Narrative of a Private Soldier » Chapter I » After the Battle of Bull Run

My great-great-grandfather, Charles Lewis Francis, arrived from Wales in 1860, at age 17, and shortly thereafter participated in the action of the Civil War. In 1879, he wrote and published a memoir of this period. I’ve scanned in the text and made it available as raw PDF scans and as an incomplete full-text PDF. As I correct the OCR’d chapters, I’ll be posting the sections to my blog. This is the third section of Chapter I.

First Battle of Manassas (First Bull Run)
July 21, 1861

Early in May I left Baltimore entirely, and remained in Washington and its neighborhood. Until July my time was divided between visiting camps and forts, attending the sessions of Congress, and generally, in taking in the events occurring around and about me. The battle of Bull Run was fought, and I witnessed the wonderfull extremes. A few days before, and I saw the fine looking troops from the North: they were well fed, well dressed, full of fight, and they moved from the various camps in the city, over the Long Bridge and on to Arlington Heights, in time with the music of many gorgeously uniformed and well appointed bands. With virgin banners flying, and speeches from the Preisdent and the eminent Senators and Representatives from their several States, the various regiments and brigades marched gayly on to finish the war in sixty days.

I saw the retreat, and when the troops filed into the city I mingled my feelings with those who feared that the existence of the nation was in its greatest peril. To render it worse, that direful day was dark and gloomy, and it rained in torrents. The returning soldiers were dirty, and begrimed with the historic clay of Virginia; some were shoeless, many hatless — all minus something, and all but very few with any but drooping and dejected spirits. All will hurry-scurry, and to all appearances without any definite aim other than that of arriving at comfortable camping grounds. Then we were afraid that the rebels would follow up their victory and enter Washington. It was said by many that the Government were wholly prepared to flee, that the President had gone, and it was fully a week before the people were reassured of their immediate safety. The best conditioned of our troops had been left on the southern side of the Potomac, but what did we know of that? Besides, our Provost Marshal’s office had not yet been completely organized, our spies were not so diligent or numerous as those on the other side, and the city contained within its limits a vast number of those who thought the enemy would soon be at our doors, and with whom a wish was father to the thought.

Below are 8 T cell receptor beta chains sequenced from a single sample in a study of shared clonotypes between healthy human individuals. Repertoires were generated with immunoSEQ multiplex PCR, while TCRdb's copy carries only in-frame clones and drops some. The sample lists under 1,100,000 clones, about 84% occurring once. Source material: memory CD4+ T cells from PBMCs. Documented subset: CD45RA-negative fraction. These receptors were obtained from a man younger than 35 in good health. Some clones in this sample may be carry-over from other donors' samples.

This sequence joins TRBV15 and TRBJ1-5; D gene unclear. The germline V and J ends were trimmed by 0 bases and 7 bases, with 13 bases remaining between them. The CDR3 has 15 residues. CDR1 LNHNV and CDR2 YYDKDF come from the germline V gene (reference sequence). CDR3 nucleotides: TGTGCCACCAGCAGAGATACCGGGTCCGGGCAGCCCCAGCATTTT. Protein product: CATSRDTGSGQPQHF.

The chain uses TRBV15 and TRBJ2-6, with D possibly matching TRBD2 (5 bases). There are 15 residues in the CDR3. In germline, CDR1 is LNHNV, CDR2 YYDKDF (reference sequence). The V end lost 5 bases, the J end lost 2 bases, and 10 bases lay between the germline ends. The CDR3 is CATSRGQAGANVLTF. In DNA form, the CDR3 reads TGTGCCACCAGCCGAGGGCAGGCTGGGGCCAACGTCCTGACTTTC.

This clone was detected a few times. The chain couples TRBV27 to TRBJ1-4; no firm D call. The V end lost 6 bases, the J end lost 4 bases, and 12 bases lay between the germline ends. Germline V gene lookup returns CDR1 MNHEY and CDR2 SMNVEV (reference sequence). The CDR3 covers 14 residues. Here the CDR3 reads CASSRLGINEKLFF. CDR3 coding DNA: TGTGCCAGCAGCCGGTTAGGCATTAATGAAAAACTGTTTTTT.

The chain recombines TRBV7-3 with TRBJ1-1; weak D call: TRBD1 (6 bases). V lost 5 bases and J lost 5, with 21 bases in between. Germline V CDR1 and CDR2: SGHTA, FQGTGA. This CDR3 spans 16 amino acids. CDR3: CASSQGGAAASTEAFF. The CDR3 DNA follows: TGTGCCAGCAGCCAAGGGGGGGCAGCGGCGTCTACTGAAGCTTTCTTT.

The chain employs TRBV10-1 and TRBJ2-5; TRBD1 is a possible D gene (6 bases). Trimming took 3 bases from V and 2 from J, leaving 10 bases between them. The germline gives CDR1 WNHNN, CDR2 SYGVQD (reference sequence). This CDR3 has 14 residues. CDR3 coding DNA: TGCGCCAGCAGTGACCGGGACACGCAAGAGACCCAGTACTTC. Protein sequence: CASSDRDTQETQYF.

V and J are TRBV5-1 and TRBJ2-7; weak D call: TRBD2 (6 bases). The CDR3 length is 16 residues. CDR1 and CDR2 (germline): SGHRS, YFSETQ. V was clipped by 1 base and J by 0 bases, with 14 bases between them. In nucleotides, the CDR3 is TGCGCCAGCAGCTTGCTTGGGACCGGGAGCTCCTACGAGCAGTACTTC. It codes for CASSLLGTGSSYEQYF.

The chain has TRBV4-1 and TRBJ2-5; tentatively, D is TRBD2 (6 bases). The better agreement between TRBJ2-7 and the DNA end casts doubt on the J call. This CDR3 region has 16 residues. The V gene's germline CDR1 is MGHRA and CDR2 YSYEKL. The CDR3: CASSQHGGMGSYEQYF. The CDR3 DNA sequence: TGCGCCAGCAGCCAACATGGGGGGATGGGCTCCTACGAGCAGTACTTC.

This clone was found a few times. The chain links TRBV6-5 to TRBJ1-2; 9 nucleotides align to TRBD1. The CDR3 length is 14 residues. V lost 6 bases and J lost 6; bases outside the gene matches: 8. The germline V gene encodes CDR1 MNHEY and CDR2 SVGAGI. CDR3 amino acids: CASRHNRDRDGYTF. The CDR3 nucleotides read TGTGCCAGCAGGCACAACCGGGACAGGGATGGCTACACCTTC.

However, the feeling of despair in time gave way to that of hope and confidence, General McDowell was superseded, and by and by General McClellan, the “great soldier,” the “young Napoleon,” the “savior of his country,” took command of our armies. Troops poured into the city by thousands, daily and hourly: fortifications rose as if by magic, and upon all the hills around the city were bristling cannon, while at the feet of those hills and all around them was a vast camp of armed men. From the Insane Asylum beyond the eastern branch of the Potomac river to Tennalytown on the Rockville Pike road, and around in a circle, were camps of infantry, cavalry, and batteries of artillery.

One Response to “Narrative of a Private Soldier » Chapter I » After the Battle of Bull Run”

  1. thatbob says:

    Isn’t it a lot of work correcting the OCR text? And to think OCR was invented by Ray Kurzweil, who promises us that [garbled]. I hope The Singularity is a lot less work for the end-user than OCR. Living forever is going to suck if it’s an endless life of copy-editing.

Staypressed theme by Themocracy